The Cairo Marriot Revamps All Menus


New Executive Chef Philippe Bossert Does The Job


By Nadia El Dasher


The Cairo Marriott Hotel & Omar Khayyam Casino recently welcomed Chef Philippe Bossert as the space’s new Executive Chef.


Chef Bossert’s vision was to polish the city’s culinary standards and “give value to food,” as he put it. The chef had a big job ahead of him when he first arrived to Cairo; to revamp the hotel’s 14 restaurants and oversee the 1,200 rooms looked after by the room service department. How does one man take on such a big task? Bossert says it’s a simple mix of organization, managing the staff well and knowing your direction clearly from the start.


CWM: When did your relationship with the culinary world begin?

PB: My father is a chef so I was already surrounded by food while growing up. He had his own garden where he grew seasonal fruits and vegetables – he was crazy about it, waking up at 4 in the morning to care for delicate, white asparagus then working a full day as a chef in a restaurant. After watching my father, I knew I wanted to become a chef and, at 16 years old, started training at a three-star Michelin restaurant near my home in France.


What’s the biggest difference between managing a hotel versus a restaurant?

A chef in a restaurant doesn’t have the same vision as one in a hotel. I worked in a restaurant for 10 years to know what food is and to learn to cook, but after that I had to learn how to manage – it’s not the same thing at all. To get good results in such a big establishment you need communication. We’re not working with a staff of 10 like you would at a restaurant, here we have hundreds of workers and learning how to manage them is essential.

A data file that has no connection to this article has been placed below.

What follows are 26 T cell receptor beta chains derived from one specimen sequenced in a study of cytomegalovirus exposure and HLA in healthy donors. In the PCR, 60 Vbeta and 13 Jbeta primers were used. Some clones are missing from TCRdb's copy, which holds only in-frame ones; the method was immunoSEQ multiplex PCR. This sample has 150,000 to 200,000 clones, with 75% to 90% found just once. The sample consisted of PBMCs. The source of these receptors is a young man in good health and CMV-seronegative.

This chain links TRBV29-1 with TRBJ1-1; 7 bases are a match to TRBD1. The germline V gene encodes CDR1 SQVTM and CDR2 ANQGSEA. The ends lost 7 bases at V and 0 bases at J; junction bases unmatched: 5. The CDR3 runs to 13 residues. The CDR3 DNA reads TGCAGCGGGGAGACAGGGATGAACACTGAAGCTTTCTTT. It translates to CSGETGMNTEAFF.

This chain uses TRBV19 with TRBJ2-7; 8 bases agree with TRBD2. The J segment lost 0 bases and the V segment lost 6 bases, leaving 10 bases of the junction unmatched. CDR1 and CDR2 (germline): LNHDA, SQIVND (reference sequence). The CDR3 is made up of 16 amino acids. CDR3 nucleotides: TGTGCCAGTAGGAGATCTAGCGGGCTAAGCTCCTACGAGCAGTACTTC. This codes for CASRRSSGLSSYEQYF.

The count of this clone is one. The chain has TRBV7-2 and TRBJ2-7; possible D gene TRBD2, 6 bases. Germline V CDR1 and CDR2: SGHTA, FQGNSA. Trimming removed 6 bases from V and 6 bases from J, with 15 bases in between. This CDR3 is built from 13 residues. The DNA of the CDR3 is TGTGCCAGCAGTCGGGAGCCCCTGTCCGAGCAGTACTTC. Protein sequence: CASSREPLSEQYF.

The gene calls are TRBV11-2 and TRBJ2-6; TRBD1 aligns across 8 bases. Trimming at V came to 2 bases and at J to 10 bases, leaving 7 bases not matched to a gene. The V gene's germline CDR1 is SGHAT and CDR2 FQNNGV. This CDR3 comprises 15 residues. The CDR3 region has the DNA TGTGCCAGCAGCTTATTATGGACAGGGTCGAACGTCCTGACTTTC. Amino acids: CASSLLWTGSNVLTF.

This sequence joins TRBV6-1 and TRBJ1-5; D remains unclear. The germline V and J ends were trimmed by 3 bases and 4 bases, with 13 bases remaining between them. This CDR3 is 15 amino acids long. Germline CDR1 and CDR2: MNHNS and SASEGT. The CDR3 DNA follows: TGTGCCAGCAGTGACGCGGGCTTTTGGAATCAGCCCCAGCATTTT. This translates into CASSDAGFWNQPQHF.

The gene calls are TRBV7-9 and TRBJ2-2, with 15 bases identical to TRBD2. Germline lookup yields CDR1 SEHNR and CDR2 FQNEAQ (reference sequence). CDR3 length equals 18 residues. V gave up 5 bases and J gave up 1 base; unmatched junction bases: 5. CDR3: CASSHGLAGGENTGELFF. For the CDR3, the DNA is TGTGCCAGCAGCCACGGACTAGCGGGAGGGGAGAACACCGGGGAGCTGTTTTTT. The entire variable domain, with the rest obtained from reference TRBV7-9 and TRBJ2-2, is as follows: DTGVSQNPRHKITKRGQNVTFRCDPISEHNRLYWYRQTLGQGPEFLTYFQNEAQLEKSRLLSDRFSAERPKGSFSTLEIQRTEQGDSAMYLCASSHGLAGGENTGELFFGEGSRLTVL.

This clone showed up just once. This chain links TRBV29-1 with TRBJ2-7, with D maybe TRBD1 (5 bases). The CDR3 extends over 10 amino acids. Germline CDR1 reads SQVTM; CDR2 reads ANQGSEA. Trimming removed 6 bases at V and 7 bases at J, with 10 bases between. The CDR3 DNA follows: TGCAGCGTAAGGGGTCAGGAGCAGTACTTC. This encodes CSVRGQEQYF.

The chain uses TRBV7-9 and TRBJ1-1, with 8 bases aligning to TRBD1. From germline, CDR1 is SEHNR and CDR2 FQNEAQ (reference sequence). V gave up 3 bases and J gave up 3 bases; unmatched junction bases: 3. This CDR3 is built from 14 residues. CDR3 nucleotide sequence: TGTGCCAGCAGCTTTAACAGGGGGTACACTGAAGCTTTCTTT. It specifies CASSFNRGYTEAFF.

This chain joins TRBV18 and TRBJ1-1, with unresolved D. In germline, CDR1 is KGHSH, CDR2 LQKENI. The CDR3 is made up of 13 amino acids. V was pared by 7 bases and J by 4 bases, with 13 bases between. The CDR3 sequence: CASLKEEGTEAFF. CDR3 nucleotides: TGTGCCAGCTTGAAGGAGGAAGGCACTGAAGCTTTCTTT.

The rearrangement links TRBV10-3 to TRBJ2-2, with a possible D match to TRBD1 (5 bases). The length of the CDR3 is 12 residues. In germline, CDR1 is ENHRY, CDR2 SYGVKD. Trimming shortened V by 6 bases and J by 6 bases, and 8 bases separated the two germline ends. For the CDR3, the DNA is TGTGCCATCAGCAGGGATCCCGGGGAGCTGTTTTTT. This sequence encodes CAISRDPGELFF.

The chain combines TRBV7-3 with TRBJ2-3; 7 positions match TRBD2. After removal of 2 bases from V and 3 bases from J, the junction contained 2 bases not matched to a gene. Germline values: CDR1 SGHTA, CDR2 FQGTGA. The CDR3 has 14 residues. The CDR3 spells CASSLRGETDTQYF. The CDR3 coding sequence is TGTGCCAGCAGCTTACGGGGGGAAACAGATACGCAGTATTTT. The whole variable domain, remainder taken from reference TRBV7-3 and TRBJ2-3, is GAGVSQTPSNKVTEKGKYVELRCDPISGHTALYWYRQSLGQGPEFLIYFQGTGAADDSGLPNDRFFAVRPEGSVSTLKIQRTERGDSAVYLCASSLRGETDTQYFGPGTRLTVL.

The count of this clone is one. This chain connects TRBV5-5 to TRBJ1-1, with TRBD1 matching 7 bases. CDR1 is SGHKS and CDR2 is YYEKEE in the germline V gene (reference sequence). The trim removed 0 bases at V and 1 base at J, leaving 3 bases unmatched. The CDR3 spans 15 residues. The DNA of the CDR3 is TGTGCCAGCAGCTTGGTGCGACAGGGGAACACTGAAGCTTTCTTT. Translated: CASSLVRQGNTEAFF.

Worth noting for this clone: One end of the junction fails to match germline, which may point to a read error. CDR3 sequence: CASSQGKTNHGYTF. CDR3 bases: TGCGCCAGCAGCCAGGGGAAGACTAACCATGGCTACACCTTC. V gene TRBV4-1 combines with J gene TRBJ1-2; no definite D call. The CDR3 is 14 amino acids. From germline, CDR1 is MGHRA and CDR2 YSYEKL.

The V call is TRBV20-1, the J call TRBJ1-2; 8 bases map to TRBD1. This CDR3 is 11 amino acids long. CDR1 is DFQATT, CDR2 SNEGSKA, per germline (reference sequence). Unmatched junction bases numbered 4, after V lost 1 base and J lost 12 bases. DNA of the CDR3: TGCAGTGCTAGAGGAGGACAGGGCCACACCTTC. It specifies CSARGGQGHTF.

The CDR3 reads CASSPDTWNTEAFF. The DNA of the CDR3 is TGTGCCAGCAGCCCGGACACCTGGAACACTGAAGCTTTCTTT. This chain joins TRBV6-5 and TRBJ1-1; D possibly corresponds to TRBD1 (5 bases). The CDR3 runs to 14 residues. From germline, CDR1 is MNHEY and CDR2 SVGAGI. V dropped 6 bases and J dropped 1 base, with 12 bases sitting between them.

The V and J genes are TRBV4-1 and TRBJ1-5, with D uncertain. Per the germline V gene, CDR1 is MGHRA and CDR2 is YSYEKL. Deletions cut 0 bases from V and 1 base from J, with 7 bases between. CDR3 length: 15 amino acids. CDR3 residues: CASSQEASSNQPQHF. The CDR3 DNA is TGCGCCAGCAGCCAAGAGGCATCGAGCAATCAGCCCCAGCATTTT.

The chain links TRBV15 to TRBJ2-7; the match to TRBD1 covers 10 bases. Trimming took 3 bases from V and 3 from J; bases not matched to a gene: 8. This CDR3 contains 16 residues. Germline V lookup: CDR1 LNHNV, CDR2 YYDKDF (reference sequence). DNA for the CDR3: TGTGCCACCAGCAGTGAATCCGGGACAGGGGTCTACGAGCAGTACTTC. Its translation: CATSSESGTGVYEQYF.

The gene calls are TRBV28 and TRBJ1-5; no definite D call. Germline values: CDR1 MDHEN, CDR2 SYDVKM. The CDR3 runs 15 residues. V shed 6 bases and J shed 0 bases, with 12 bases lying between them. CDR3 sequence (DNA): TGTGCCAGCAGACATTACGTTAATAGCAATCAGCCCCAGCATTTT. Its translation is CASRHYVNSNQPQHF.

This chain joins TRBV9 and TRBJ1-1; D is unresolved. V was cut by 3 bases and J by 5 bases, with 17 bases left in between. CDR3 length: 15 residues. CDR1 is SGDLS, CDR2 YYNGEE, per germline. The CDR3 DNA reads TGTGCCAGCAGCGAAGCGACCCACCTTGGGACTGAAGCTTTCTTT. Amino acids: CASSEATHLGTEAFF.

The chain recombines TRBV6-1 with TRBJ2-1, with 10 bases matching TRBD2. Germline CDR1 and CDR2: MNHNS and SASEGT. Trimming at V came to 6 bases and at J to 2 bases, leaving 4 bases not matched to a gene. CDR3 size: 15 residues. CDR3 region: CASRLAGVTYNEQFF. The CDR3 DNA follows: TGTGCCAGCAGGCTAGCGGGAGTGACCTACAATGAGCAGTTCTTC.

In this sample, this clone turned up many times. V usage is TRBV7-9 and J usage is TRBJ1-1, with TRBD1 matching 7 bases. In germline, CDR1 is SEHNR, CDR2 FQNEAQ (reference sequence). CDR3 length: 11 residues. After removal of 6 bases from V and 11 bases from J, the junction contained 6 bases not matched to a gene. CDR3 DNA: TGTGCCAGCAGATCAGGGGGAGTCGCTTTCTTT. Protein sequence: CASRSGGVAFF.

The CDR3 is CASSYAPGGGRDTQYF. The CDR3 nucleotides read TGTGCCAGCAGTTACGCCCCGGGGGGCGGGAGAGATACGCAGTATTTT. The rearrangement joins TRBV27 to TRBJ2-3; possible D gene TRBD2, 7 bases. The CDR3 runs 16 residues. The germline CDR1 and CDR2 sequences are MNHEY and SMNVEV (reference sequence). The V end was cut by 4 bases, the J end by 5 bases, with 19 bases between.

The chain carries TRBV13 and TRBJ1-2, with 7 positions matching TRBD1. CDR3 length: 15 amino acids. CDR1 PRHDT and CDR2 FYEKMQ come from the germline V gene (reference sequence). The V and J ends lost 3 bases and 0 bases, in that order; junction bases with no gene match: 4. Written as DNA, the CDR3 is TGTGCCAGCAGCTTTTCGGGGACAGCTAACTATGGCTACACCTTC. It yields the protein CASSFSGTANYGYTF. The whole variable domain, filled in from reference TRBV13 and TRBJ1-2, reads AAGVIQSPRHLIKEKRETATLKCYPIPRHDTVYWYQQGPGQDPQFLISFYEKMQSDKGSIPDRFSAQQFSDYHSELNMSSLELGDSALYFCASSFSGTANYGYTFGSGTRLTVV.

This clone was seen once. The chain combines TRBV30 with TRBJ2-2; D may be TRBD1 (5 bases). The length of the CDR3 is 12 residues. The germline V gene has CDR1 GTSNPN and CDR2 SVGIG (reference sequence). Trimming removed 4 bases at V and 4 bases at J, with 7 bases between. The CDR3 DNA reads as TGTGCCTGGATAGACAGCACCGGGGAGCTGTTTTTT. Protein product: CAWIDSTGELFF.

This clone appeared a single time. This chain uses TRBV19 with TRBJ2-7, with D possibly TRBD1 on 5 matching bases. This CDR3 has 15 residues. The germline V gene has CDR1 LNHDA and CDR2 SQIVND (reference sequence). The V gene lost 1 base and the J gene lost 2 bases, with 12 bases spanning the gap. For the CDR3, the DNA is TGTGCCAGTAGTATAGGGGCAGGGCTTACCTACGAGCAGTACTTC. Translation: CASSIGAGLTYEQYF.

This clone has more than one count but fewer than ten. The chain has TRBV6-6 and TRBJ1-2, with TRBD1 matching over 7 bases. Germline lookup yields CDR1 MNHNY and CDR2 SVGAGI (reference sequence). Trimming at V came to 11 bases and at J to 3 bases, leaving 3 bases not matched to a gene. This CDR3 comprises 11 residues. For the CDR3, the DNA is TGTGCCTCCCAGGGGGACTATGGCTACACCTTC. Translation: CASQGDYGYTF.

Where do you source your products?

For me a good dish is 60 per cent products and 40 per cent work and at the Marriott we get as many products from Egypt as possible. We have nice markets here that sell great fruits and vegetables – my goal is not to pick tomatoes from Holland when we have tomatoes in Egypt. For me that’s a shame, because a chef has to work with the country. When I work, I try to learn from the country I’m in as well as bring my own knowledge to it.


How have you brought your knowledge to the new menus being implemented throughout the hotel?

My vision was to take the best products I can find in Cairo and base my menus on what is available. There are some products like Foie Gras that I need to import but something like mangoes is easily accessible in Egypt. I want to combine what’s here with what we bring in to the country.


What are some of the difficulties you face as the executive chef?

Culinary-wise it’s not so easy to have consistency in quality and that’s so important. That, again, comes down to the consistency of the raw materials. If there are importation difficulties and we can’t get for example, Mascarpone, we won’t be able to make tiramisu – but that is out of our control.


Bossert hit the ground running with his new appointment as Executive Chef. His latest menu launch will be at the start of September with Saraya Gallery, the Marriott’s French bistro with an Egyptian flair.

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